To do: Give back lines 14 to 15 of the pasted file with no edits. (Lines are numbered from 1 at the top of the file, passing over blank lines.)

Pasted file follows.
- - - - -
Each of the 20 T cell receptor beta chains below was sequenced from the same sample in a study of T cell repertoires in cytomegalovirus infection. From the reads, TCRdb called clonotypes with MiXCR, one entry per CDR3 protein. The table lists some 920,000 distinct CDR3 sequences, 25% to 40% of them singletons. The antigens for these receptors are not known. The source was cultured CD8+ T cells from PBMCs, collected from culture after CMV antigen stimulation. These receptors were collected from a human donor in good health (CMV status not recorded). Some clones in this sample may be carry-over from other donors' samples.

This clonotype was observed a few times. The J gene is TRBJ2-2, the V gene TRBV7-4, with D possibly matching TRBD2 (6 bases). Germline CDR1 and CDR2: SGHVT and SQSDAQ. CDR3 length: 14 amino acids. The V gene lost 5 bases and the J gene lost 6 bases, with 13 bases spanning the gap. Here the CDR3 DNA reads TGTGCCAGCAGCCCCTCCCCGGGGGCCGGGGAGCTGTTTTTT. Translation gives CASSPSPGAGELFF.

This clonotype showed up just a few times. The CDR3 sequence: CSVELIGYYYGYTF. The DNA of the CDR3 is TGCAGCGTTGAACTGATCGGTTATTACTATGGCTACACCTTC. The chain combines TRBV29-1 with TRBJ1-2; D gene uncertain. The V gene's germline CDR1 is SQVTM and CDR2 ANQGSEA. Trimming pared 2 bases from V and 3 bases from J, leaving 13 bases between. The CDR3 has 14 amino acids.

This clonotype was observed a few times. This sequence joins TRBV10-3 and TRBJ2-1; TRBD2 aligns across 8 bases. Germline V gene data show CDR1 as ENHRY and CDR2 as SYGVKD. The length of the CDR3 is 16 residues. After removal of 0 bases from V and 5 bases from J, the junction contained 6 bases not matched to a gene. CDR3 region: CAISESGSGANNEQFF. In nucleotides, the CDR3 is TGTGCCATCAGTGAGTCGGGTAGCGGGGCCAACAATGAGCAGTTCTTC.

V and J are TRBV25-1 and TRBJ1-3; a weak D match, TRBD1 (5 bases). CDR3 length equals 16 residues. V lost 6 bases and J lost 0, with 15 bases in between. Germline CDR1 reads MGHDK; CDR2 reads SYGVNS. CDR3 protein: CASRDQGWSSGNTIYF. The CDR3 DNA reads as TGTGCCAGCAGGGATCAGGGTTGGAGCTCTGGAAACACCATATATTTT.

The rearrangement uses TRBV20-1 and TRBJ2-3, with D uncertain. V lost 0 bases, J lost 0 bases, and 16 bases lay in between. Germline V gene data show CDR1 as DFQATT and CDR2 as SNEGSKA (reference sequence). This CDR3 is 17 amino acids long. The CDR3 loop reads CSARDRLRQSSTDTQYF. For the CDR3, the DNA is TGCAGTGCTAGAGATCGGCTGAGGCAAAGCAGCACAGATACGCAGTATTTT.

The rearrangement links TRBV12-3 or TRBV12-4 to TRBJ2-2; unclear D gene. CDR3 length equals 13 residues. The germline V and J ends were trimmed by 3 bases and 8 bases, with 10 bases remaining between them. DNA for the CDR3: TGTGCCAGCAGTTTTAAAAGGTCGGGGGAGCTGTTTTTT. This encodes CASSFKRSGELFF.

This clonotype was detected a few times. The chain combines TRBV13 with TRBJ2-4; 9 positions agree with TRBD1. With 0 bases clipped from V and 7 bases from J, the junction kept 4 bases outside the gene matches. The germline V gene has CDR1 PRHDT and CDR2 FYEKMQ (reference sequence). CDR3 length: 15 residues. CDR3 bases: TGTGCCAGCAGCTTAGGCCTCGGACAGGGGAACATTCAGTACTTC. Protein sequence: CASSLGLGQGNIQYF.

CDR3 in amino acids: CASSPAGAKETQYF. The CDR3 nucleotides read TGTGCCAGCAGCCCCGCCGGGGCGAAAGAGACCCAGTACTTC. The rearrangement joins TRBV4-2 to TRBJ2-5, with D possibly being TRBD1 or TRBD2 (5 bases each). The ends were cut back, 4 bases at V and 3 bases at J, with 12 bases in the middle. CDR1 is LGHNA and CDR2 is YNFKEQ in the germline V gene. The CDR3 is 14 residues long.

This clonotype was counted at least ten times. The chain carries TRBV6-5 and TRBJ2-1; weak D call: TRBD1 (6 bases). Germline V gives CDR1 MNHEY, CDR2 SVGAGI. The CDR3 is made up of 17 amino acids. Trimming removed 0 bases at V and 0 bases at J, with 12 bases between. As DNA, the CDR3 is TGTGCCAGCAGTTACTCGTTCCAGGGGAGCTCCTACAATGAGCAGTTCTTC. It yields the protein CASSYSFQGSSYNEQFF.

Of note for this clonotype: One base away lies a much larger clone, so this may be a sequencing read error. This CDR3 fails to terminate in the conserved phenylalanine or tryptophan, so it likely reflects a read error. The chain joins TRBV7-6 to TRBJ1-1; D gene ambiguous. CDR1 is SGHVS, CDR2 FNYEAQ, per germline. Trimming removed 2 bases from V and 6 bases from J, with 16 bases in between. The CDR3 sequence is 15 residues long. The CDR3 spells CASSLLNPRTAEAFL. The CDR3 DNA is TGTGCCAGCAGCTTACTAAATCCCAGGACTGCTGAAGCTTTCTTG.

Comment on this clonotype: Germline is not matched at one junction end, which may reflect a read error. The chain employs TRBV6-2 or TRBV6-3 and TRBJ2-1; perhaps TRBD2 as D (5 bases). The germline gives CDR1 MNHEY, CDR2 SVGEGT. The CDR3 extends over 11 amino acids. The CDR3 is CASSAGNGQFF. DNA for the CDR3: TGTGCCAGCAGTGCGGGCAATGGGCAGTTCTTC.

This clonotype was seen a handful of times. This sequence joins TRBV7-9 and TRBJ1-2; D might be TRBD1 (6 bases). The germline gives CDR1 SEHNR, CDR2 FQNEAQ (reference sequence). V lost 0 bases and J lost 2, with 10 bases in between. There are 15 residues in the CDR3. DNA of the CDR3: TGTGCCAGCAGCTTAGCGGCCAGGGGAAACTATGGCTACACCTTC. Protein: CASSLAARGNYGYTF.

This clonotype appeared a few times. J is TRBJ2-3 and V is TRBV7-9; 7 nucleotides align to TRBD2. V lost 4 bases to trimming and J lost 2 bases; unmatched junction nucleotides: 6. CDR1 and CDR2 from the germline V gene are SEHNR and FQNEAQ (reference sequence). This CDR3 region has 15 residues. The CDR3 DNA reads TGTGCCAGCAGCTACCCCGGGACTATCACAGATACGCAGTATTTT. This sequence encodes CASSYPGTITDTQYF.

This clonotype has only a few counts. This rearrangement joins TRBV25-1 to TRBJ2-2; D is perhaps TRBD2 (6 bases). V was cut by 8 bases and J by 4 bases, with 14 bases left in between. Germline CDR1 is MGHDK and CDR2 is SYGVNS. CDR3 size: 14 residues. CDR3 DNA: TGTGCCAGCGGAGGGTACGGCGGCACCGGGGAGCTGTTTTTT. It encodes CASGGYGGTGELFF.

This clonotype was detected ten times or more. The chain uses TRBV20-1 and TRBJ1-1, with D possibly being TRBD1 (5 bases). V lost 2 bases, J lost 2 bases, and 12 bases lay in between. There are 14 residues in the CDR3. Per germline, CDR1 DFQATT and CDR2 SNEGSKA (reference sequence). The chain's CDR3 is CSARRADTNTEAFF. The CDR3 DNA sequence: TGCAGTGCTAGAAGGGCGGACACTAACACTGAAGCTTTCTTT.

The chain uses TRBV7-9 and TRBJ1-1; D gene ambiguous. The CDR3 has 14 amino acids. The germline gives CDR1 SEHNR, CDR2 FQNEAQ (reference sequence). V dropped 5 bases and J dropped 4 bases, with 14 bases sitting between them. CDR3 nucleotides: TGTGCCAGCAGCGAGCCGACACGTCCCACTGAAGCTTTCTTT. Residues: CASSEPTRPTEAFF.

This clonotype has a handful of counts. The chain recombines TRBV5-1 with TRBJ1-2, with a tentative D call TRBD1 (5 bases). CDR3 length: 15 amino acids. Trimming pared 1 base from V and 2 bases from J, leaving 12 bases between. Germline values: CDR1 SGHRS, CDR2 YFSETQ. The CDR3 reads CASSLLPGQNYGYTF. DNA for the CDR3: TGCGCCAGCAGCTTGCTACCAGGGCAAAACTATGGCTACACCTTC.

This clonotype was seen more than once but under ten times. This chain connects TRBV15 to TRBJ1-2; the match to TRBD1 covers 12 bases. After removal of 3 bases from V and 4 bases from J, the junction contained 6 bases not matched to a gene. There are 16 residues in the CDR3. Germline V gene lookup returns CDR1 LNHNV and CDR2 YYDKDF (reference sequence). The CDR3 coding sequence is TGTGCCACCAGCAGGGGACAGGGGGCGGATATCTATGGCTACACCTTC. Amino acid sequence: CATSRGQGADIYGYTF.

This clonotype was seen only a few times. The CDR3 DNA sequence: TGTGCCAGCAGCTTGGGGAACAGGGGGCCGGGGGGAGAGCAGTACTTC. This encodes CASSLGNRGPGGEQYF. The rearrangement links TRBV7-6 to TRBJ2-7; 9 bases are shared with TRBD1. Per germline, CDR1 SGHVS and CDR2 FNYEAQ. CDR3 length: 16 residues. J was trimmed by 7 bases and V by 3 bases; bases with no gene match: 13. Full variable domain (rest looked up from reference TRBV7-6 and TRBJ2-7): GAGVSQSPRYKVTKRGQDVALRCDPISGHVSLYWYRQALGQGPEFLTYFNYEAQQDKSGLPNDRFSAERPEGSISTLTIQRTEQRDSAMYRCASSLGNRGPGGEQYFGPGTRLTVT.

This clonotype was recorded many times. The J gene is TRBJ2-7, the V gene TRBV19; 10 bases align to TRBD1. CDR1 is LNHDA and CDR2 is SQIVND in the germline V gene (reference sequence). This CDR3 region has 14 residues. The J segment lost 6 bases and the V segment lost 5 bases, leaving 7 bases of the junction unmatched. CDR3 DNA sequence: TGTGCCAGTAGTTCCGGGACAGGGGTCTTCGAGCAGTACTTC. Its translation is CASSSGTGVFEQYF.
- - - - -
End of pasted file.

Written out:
This clonotype appeared a few times. J is TRBJ2-3 and V is TRBV7-9; 7 nucleotides align to TRBD2. V lost 4 bases to trimming and J lost 2 bases; unmatched junction nucleotides: 6. CDR1 and CDR2 from the germline V gene are SEHNR and FQNEAQ (reference sequence). This CDR3 region has 15 residues. The CDR3 DNA reads TGTGCCAGCAGCTACCCCGGGACTATCACAGATACGCAGTATTTT. This sequence encodes CASSYPGTITDTQYF.

This clonotype has only a few counts. This rearrangement joins TRBV25-1 to TRBJ2-2; D is perhaps TRBD2 (6 bases). V was cut by 8 bases and J by 4 bases, with 14 bases left in between. Germline CDR1 is MGHDK and CDR2 is SYGVNS. CDR3 size: 14 residues. CDR3 DNA: TGTGCCAGCGGAGGGTACGGCGGCACCGGGGAGCTGTTTTTT. It encodes CASGGYGGTGELFF.